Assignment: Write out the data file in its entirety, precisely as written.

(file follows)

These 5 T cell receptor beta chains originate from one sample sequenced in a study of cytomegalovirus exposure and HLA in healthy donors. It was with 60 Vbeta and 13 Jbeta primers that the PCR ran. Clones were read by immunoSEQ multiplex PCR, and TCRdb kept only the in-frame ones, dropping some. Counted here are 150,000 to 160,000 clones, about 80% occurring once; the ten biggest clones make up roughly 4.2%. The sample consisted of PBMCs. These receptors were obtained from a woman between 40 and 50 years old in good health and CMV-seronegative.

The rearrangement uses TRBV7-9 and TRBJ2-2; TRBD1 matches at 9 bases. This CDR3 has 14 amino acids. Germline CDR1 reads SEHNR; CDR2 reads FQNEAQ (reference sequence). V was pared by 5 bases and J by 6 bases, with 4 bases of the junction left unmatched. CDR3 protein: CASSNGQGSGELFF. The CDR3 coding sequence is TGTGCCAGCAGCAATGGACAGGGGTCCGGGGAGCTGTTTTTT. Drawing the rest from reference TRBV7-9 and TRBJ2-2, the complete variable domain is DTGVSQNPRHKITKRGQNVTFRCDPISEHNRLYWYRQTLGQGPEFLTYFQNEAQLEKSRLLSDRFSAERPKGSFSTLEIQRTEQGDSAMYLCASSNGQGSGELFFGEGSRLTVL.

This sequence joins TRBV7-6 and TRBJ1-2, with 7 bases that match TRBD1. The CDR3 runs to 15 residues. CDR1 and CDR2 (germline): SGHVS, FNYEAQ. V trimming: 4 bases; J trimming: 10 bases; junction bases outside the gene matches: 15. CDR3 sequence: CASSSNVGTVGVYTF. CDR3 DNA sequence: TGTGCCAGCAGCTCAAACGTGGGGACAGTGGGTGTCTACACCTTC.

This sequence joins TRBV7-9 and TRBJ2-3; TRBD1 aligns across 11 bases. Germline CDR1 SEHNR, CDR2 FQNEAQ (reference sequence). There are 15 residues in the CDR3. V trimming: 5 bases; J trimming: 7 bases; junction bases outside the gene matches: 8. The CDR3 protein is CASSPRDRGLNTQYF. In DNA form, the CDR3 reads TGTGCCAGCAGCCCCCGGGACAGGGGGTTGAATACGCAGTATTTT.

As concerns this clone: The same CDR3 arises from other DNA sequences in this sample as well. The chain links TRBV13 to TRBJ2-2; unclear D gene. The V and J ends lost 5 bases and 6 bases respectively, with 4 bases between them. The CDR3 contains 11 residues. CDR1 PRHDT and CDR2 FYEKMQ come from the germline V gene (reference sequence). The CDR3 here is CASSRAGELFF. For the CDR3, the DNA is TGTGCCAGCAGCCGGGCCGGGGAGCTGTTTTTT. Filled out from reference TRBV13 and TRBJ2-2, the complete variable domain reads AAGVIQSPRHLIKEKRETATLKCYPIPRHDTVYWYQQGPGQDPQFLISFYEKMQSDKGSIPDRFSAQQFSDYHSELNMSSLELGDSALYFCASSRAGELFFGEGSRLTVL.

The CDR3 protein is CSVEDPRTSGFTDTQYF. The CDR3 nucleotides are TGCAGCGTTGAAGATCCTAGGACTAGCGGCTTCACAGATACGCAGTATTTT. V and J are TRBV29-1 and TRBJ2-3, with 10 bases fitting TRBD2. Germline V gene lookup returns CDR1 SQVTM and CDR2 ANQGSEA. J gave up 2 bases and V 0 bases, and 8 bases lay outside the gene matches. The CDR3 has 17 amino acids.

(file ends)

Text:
These 5 T cell receptor beta chains originate from one sample sequenced in a study of cytomegalovirus exposure and HLA in healthy donors. It was with 60 Vbeta and 13 Jbeta primers that the PCR ran. Clones were read by immunoSEQ multiplex PCR, and TCRdb kept only the in-frame ones, dropping some. Counted here are 150,000 to 160,000 clones, about 80% occurring once; the ten biggest clones make up roughly 4.2%. The sample consisted of PBMCs. These receptors were obtained from a woman between 40 and 50 years old in good health and CMV-seronegative.

The rearrangement uses TRBV7-9 and TRBJ2-2; TRBD1 matches at 9 bases. This CDR3 has 14 amino acids. Germline CDR1 reads SEHNR; CDR2 reads FQNEAQ (reference sequence). V was pared by 5 bases and J by 6 bases, with 4 bases of the junction left unmatched. CDR3 protein: CASSNGQGSGELFF. The CDR3 coding sequence is TGTGCCAGCAGCAATGGACAGGGGTCCGGGGAGCTGTTTTTT. Drawing the rest from reference TRBV7-9 and TRBJ2-2, the complete variable domain is DTGVSQNPRHKITKRGQNVTFRCDPISEHNRLYWYRQTLGQGPEFLTYFQNEAQLEKSRLLSDRFSAERPKGSFSTLEIQRTEQGDSAMYLCASSNGQGSGELFFGEGSRLTVL.

This sequence joins TRBV7-6 and TRBJ1-2, with 7 bases that match TRBD1. The CDR3 runs to 15 residues. CDR1 and CDR2 (germline): SGHVS, FNYEAQ. V trimming: 4 bases; J trimming: 10 bases; junction bases outside the gene matches: 15. CDR3 sequence: CASSSNVGTVGVYTF. CDR3 DNA sequence: TGTGCCAGCAGCTCAAACGTGGGGACAGTGGGTGTCTACACCTTC.

This sequence joins TRBV7-9 and TRBJ2-3; TRBD1 aligns across 11 bases. Germline CDR1 SEHNR, CDR2 FQNEAQ (reference sequence). There are 15 residues in the CDR3. V trimming: 5 bases; J trimming: 7 bases; junction bases outside the gene matches: 8. The CDR3 protein is CASSPRDRGLNTQYF. In DNA form, the CDR3 reads TGTGCCAGCAGCCCCCGGGACAGGGGGTTGAATACGCAGTATTTT.

As concerns this clone: The same CDR3 arises from other DNA sequences in this sample as well. The chain links TRBV13 to TRBJ2-2; unclear D gene. The V and J ends lost 5 bases and 6 bases respectively, with 4 bases between them. The CDR3 contains 11 residues. CDR1 PRHDT and CDR2 FYEKMQ come from the germline V gene (reference sequence). The CDR3 here is CASSRAGELFF. For the CDR3, the DNA is TGTGCCAGCAGCCGGGCCGGGGAGCTGTTTTTT. Filled out from reference TRBV13 and TRBJ2-2, the complete variable domain reads AAGVIQSPRHLIKEKRETATLKCYPIPRHDTVYWYQQGPGQDPQFLISFYEKMQSDKGSIPDRFSAQQFSDYHSELNMSSLELGDSALYFCASSRAGELFFGEGSRLTVL.

The CDR3 protein is CSVEDPRTSGFTDTQYF. The CDR3 nucleotides are TGCAGCGTTGAAGATCCTAGGACTAGCGGCTTCACAGATACGCAGTATTTT. V and J are TRBV29-1 and TRBJ2-3, with 10 bases fitting TRBD2. Germline V gene lookup returns CDR1 SQVTM and CDR2 ANQGSEA. J gave up 2 bases and V 0 bases, and 8 bases lay outside the gene matches. The CDR3 has 17 amino acids.